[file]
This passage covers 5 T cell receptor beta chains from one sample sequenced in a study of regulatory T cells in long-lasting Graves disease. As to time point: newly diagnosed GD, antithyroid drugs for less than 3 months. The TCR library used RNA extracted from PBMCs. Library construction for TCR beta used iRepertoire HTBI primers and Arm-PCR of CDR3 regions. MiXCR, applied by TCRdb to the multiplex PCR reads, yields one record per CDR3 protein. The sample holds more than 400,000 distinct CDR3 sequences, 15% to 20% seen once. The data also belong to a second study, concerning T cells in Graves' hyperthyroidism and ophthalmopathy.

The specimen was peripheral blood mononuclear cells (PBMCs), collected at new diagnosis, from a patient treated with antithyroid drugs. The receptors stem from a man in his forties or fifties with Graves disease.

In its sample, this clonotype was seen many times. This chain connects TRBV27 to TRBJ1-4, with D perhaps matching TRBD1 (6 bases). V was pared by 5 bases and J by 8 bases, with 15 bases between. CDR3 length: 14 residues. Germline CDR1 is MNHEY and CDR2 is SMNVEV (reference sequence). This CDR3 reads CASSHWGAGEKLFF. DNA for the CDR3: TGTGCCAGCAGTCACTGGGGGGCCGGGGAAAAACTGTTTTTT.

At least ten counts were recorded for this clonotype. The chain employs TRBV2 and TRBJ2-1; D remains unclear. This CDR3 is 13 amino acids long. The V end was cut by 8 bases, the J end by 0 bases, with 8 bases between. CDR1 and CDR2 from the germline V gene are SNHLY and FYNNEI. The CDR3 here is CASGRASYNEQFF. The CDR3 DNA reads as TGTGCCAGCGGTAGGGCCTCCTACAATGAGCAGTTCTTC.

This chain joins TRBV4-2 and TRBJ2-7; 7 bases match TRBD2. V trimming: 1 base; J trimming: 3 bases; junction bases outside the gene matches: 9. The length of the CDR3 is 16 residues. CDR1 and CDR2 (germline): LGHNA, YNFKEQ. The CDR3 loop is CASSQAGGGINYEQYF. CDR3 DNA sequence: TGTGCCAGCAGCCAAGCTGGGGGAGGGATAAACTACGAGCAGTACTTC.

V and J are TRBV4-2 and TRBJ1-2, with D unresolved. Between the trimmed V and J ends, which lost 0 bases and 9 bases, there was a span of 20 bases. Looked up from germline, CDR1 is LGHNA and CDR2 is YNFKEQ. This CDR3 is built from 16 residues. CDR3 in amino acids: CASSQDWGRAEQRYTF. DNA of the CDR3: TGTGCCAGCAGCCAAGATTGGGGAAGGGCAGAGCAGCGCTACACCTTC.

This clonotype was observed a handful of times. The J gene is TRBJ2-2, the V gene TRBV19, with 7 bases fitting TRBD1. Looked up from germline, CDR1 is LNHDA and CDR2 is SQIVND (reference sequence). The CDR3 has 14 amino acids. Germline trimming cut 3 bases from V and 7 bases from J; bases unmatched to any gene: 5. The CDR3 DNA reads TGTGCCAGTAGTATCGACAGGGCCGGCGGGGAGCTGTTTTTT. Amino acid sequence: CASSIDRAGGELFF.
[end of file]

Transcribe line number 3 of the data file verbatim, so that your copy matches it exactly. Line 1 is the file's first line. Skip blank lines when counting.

In its sample, this clonotype was seen many times. This chain connects TRBV27 to TRBJ1-4, with D perhaps matching TRBD1 (6 bases). V was pared by 5 bases and J by 8 bases, with 15 bases between. CDR3 length: 14 residues. Germline CDR1 is MNHEY and CDR2 is SMNVEV (reference sequence). This CDR3 reads CASSHWGAGEKLFF. DNA for the CDR3: TGTGCCAGCAGTCACTGGGGGGCCGGGGAAAAACTGTTTTTT.